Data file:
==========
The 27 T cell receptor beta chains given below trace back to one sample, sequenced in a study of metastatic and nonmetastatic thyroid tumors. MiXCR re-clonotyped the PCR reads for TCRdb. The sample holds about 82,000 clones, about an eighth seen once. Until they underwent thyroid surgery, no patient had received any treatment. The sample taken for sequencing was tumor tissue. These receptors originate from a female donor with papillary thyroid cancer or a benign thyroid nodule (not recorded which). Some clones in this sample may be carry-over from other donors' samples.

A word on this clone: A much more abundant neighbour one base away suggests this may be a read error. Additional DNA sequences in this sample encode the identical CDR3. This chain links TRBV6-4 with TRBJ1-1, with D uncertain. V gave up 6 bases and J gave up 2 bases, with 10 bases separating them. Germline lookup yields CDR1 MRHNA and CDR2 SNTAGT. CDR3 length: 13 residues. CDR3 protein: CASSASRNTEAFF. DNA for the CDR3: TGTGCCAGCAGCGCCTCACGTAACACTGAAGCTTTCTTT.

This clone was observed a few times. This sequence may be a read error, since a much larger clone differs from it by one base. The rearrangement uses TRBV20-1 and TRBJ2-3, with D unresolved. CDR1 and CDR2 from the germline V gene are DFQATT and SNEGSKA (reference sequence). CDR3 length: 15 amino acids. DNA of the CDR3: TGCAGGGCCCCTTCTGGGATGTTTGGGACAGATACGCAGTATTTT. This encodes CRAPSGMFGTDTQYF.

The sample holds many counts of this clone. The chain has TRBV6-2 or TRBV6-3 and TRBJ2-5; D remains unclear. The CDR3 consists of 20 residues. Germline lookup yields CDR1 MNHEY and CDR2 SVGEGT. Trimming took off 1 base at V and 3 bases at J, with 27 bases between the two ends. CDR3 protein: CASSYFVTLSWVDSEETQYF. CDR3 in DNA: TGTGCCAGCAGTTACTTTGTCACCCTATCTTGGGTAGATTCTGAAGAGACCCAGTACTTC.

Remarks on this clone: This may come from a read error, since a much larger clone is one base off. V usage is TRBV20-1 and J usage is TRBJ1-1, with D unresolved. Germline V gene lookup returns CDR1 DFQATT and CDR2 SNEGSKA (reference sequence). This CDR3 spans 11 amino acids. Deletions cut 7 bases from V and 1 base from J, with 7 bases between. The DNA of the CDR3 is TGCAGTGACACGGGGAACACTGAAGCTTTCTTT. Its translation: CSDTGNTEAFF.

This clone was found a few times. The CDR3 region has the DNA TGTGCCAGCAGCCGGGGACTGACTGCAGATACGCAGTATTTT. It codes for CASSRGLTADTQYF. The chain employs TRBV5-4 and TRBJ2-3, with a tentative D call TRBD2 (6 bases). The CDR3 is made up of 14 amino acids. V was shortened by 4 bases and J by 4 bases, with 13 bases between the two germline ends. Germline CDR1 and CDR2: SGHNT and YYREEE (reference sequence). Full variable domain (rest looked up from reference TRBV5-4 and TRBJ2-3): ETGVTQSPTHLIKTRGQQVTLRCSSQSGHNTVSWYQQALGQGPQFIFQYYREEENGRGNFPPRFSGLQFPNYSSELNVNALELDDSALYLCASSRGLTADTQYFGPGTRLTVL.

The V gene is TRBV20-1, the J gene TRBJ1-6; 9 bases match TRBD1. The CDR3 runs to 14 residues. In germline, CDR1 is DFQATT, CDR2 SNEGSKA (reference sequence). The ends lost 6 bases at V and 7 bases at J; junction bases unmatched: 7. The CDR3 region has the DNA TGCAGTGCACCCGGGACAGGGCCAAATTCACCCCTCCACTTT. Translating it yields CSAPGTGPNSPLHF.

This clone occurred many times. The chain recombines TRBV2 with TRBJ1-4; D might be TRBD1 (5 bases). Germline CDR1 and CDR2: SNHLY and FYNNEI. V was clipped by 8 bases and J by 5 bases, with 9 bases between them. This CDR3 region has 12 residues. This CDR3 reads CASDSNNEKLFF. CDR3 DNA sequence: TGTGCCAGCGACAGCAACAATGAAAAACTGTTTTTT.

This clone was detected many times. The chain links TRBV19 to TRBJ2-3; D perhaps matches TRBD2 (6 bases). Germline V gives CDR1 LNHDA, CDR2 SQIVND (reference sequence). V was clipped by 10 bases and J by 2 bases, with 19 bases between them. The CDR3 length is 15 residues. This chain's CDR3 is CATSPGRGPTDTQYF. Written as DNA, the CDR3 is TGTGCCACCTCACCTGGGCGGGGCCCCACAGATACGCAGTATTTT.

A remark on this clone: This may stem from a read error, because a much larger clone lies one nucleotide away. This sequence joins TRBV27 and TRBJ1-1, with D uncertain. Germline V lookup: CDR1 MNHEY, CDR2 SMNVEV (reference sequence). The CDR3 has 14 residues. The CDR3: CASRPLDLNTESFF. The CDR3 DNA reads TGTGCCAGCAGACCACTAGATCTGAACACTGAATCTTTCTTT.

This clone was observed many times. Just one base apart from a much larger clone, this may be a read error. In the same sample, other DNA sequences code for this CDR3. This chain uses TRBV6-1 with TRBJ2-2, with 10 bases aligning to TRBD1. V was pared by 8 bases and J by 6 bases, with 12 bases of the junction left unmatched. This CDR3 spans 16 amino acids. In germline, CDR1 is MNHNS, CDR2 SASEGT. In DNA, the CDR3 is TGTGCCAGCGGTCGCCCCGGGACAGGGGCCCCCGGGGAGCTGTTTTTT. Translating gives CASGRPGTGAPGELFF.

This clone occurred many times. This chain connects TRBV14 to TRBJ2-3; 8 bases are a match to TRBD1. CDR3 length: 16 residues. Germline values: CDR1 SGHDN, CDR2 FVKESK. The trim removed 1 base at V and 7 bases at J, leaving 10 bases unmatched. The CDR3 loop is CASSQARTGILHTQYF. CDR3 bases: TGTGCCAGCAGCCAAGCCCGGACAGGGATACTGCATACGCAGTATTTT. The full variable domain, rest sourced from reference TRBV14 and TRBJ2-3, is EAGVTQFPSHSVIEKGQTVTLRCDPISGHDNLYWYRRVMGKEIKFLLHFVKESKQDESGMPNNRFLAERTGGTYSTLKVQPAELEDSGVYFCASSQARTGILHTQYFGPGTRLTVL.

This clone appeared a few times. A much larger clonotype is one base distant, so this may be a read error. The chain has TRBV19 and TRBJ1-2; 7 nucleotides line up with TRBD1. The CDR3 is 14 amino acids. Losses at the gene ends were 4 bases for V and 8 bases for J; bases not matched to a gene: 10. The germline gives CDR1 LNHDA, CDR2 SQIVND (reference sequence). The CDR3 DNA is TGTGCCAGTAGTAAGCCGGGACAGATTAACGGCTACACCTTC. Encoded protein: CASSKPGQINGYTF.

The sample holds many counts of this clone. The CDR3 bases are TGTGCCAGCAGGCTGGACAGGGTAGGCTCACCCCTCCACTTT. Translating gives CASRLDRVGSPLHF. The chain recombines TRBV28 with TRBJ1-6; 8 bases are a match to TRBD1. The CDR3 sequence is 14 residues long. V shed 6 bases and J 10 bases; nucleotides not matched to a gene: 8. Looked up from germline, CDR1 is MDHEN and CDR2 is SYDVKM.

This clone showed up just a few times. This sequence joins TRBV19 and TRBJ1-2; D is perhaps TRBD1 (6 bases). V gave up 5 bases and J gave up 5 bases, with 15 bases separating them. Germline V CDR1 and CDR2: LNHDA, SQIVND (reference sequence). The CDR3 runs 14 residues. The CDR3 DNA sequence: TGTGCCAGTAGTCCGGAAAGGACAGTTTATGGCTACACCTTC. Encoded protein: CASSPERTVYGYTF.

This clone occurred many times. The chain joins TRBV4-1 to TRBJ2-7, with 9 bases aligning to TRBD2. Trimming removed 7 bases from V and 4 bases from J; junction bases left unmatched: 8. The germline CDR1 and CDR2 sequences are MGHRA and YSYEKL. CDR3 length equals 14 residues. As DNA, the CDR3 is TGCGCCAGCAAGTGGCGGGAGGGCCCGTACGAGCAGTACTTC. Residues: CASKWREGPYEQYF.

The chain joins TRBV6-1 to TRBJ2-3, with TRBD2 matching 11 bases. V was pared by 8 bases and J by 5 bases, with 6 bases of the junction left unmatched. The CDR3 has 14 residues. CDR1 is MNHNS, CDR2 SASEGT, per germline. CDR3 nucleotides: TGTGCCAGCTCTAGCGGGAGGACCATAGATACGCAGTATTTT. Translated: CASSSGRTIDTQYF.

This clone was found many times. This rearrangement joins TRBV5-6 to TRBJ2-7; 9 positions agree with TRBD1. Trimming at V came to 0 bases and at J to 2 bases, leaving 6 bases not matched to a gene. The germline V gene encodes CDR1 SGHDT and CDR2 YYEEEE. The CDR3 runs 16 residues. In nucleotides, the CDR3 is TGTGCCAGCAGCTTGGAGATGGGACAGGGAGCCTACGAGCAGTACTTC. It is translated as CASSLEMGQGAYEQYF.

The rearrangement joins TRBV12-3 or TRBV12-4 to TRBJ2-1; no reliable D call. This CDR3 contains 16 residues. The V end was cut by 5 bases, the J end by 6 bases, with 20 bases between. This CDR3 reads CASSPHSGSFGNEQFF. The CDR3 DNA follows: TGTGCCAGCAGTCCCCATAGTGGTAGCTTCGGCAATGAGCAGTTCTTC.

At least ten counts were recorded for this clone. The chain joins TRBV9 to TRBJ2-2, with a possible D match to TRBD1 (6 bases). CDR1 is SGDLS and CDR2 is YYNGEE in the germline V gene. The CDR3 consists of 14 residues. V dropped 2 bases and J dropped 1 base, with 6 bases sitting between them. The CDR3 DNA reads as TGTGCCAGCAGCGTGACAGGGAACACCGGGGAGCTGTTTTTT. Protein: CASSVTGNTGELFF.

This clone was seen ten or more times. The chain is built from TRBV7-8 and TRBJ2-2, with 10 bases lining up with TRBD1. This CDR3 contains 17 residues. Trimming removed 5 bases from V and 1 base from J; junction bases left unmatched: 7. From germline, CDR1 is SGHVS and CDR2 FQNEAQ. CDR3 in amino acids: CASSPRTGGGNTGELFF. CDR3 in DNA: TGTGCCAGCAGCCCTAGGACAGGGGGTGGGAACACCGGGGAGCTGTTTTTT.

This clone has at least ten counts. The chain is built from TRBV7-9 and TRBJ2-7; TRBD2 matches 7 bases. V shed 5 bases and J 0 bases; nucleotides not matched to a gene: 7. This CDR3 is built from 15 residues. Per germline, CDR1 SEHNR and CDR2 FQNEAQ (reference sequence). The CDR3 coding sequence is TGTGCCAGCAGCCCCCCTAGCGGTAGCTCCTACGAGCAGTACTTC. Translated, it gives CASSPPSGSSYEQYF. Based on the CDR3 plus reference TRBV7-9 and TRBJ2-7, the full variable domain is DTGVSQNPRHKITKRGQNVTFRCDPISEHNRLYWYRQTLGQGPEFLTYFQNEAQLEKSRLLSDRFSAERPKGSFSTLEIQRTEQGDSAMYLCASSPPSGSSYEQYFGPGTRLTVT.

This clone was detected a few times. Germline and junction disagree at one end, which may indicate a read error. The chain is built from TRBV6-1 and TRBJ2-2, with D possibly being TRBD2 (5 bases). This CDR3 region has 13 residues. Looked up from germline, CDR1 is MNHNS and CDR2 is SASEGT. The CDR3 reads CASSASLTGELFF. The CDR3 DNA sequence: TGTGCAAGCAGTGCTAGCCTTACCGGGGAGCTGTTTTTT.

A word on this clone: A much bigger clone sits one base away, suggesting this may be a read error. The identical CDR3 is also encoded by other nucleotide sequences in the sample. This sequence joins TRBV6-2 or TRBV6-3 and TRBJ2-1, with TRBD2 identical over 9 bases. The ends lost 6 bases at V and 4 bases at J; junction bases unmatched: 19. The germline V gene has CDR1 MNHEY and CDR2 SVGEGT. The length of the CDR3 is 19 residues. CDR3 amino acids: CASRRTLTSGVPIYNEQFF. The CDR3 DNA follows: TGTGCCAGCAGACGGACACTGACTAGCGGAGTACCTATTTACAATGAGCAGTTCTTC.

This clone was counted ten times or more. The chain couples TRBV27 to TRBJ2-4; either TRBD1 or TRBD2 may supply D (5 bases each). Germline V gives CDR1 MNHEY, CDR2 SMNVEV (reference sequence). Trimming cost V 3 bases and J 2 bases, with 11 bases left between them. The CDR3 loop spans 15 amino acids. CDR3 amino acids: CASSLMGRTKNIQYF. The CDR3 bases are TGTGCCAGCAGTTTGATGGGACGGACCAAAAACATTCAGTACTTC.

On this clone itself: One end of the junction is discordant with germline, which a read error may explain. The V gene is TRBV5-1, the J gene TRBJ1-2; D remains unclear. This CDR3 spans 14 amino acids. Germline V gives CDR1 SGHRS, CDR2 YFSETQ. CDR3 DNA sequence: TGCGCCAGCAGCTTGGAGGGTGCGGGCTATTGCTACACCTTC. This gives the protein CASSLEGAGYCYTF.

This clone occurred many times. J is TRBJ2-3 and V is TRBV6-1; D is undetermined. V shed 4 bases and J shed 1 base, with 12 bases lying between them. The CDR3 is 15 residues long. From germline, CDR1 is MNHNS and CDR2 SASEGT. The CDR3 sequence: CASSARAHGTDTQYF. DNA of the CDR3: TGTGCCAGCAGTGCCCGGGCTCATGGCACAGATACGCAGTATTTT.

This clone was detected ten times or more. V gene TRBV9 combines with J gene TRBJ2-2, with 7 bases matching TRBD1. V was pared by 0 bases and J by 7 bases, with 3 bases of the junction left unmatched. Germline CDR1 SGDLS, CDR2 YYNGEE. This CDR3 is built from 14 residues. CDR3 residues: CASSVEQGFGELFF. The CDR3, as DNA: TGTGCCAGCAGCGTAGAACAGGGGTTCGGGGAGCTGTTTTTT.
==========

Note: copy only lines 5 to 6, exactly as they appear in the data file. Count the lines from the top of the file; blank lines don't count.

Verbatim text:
Remarks on this clone: This may come from a read error, since a much larger clone is one base off. V usage is TRBV20-1 and J usage is TRBJ1-1, with D unresolved. Germline V gene lookup returns CDR1 DFQATT and CDR2 SNEGSKA (reference sequence). This CDR3 spans 11 amino acids. Deletions cut 7 bases from V and 1 base from J, with 7 bases between. The DNA of the CDR3 is TGCAGTGACACGGGGAACACTGAAGCTTTCTTT. Its translation: CSDTGNTEAFF.

This clone was found a few times. The CDR3 region has the DNA TGTGCCAGCAGCCGGGGACTGACTGCAGATACGCAGTATTTT. It codes for CASSRGLTADTQYF. The chain employs TRBV5-4 and TRBJ2-3, with a tentative D call TRBD2 (6 bases). The CDR3 is made up of 14 amino acids. V was shortened by 4 bases and J by 4 bases, with 13 bases between the two germline ends. Germline CDR1 and CDR2: SGHNT and YYREEE (reference sequence). Full variable domain (rest looked up from reference TRBV5-4 and TRBJ2-3): ETGVTQSPTHLIKTRGQQVTLRCSSQSGHNTVSWYQQALGQGPQFIFQYYREEENGRGNFPPRFSGLQFPNYSSELNVNALELDDSALYLCASSRGLTADTQYFGPGTRLTVL.